Portland voters have the chance to adopt proportional multi-member districts for their city council in November.
Charter Commission Co-Chair Melanie Billings-Yun: "It's going to take less education than a lot of pundits are saying. The fact is we have not heard from one Portlander who says let's keep it like it is.”
The Coalition of Communities of Color: “We are excited about how this measure will improve the delivery of services for all residents, increase geographic representation and accountability between elected officials and communities, and ensure voters have more choices to elect candidates that share their values.”
Yesterday, the Portland Charter Commission voted to give the people of Portland a chance to adopt proportional representation for the city government this November.
Overwhelmingly approved by 17 out of 20 commissioners, the proposal would expand the city council to twelve members elected in four multi-member districts with three members each. It would also implement ranked choice voting for all citywide elections and create a new balance of duties between the council, the mayor, and a city administrator. If voters approve the proposal, it will take effect for the 2024 elections, making Portland the largest city in the United States to elect its city council with proportional representation.
Portland’s actions are an example for other cities, states, and the rest of the country. With threats to democracy on the rise, pro-democracy reforms like proportional representation are gaining momentum – and we're going to keep spreading the word and showing people that there is a better way than the failed single-winner district system.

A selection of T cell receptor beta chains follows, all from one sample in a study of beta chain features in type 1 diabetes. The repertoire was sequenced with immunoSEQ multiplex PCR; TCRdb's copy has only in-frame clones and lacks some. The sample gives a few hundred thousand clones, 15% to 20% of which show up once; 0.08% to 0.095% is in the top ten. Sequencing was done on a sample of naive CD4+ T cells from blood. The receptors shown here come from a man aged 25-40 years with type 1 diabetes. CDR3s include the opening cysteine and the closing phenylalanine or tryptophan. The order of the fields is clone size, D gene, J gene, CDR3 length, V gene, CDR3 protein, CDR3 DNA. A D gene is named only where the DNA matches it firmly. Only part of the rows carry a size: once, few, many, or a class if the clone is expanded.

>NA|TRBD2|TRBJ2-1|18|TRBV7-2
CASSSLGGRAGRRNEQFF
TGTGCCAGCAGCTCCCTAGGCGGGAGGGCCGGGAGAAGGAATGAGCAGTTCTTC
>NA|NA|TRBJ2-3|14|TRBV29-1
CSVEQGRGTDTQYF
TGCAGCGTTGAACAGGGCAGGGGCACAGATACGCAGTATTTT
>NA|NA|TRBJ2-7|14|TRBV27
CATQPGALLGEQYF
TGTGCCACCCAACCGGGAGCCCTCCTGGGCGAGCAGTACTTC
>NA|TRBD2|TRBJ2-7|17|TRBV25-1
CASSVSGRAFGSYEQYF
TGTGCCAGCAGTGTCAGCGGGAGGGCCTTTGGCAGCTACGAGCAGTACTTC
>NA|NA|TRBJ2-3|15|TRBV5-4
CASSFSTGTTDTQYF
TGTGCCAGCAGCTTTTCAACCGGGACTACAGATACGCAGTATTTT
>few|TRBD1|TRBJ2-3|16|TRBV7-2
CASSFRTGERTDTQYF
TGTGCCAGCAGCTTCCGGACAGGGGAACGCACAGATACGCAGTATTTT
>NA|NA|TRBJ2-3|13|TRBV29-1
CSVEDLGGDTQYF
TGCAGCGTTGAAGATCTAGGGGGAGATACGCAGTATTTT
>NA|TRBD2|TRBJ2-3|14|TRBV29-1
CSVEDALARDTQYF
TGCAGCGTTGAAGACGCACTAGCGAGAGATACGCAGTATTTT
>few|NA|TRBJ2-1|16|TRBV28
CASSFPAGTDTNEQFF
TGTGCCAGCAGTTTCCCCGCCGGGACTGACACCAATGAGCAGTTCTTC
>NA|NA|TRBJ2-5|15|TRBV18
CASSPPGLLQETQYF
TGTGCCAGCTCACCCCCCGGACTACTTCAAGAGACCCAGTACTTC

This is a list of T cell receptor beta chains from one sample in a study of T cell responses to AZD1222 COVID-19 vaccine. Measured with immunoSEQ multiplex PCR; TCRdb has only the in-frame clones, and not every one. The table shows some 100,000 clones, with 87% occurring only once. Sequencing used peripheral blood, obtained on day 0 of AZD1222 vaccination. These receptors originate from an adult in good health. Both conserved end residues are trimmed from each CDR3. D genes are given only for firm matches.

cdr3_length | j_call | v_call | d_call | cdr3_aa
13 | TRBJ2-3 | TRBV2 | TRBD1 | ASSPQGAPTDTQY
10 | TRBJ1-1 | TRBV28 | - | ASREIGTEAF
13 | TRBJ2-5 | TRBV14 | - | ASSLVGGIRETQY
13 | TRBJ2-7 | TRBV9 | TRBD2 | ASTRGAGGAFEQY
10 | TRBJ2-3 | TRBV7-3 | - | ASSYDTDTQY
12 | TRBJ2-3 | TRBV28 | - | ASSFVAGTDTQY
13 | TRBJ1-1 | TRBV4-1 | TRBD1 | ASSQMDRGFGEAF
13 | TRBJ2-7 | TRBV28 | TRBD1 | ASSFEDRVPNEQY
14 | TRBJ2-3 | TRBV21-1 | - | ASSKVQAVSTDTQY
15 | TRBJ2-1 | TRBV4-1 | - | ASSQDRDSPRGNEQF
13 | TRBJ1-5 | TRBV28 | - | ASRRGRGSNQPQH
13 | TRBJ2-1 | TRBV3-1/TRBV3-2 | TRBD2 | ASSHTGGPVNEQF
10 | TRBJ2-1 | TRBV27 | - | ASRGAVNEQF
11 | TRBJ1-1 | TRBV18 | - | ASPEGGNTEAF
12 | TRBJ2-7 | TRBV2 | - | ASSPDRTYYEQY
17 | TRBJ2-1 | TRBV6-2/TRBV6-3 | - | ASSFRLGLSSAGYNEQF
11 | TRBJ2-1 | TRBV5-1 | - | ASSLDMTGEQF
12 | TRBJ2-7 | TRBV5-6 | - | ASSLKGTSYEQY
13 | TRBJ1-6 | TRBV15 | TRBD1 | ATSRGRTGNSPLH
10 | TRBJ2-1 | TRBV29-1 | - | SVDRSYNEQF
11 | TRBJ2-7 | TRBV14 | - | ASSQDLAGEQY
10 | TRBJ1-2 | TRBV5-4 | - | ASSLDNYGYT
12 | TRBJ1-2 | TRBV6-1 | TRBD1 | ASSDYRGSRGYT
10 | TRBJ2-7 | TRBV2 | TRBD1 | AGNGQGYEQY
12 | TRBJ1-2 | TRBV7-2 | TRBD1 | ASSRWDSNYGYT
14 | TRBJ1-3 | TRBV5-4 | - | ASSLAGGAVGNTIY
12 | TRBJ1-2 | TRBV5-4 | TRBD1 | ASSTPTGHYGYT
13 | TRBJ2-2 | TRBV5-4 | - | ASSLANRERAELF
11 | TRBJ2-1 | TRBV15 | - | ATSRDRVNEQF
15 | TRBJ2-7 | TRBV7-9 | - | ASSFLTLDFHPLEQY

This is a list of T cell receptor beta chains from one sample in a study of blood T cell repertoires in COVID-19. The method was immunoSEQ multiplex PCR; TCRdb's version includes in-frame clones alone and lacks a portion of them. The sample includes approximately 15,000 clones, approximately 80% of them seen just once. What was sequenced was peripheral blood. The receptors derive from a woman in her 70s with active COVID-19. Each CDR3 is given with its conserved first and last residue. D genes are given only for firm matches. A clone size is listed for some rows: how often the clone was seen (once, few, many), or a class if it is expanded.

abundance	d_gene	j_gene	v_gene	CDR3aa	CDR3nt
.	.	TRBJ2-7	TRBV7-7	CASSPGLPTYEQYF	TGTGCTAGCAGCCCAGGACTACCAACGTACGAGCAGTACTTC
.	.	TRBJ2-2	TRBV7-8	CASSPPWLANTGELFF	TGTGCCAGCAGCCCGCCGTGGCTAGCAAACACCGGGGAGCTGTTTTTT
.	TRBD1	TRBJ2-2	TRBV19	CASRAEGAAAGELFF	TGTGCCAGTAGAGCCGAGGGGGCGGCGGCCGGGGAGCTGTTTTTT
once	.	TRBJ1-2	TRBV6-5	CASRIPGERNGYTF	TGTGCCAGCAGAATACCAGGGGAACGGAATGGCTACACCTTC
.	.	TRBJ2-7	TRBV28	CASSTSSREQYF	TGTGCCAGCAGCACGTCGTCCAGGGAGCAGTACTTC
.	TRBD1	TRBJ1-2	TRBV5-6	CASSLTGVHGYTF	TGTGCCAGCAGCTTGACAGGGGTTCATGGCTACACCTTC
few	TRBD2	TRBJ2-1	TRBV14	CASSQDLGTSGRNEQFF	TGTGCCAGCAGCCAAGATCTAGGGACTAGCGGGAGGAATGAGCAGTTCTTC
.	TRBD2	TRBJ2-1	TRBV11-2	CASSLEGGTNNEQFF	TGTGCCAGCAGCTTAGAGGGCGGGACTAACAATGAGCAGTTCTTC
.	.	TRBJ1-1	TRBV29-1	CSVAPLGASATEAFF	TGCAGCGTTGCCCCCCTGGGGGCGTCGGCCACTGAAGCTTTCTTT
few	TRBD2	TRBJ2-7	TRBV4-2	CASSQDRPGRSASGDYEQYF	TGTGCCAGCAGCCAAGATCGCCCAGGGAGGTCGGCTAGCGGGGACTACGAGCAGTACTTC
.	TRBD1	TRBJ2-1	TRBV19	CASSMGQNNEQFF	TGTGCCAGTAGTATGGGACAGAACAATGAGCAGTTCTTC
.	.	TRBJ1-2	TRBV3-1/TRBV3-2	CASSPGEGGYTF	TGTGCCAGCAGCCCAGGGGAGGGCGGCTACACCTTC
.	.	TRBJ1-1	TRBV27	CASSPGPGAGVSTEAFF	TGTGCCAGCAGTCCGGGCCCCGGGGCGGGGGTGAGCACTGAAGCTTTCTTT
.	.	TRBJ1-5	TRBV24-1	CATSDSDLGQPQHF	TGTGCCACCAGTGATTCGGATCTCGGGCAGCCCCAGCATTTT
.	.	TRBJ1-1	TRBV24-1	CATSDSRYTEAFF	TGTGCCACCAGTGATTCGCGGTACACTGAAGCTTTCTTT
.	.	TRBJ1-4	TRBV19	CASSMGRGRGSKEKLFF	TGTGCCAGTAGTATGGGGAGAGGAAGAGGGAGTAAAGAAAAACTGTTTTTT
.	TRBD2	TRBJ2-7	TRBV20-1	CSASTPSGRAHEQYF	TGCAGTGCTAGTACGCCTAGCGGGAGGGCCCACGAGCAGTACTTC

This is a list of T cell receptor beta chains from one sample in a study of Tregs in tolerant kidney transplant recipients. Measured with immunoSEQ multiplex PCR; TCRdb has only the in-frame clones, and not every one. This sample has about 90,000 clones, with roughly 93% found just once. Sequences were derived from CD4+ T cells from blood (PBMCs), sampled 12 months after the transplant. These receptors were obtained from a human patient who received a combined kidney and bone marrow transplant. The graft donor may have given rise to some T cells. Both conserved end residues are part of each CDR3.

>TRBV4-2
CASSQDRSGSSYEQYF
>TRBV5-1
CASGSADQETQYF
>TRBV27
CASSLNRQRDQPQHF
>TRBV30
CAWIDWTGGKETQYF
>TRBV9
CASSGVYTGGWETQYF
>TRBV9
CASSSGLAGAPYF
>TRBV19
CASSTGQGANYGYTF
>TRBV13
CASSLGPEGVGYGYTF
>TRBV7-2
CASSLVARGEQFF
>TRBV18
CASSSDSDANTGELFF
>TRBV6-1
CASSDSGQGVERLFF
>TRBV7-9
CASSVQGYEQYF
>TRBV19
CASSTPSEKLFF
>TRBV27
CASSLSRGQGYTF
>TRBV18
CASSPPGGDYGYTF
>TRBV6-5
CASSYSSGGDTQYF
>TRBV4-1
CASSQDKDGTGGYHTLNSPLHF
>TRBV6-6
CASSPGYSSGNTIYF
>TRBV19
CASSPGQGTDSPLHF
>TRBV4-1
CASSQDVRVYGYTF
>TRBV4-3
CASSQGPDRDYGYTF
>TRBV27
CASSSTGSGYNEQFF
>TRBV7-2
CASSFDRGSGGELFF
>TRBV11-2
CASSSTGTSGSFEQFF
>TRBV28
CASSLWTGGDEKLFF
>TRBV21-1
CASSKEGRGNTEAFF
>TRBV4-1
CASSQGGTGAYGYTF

From The Portland Tribune:
Charter Commissioner Raahi Reddy was very enthusiastic about the proposals. "I think this is going to be a tremendous, wonderful turn for Portland. I'm excited and proud of the work we've done," Reddy said. "I'm a yes, yes, and yes. . .”
"It's going to take less education than a lot of pundits are saying,” said Portland Charter Commission Co-Chair Melanie Billings-Yun. “The fact is we have not heard from one Portlander who says let's keep it like it is. The mood for change is so tremendous that we have the winds on our back on this one.”From Portland Mercury: “In my almost twenty years of being engaged in Portland public politics and community, I have never seen such a diverse group of people come together to do work on this level,” said commissioner Debra Porta. “The proposals, I think, reflect that, which I think is also the point. . .”
“I believe that we've been engaged in an exercise of creating space—space for a government that can practice another way of being,” said charter co-chair Gloria Cruz before casting their vote. “And space for those who are marginalized to have more opportunity to participate in our democracy. . .”
“[T]he majority vote to send the amendments to the ballot as a package brought Tuesday’s meeting to a close with cheers and applause.”From The Coalition of Communities of Color: “The Charter Commission has worked diligently to hear from Portlanders, meet with city employees and local organizations, and use community input to shape their unified proposal. . .”
“Throughout CCC’s engagement, we heard our communities calling for change to our systems of local government. Many Portlanders feel that the city government is not effectively responding to their needs and feel the City Council has historically not represented their communities. . .”
“We are excited about how this measure will improve the delivery of services for all residents, increase geographic representation and accountability between elected officials and communities, and ensure voters have more choices to elect candidates that share their values.”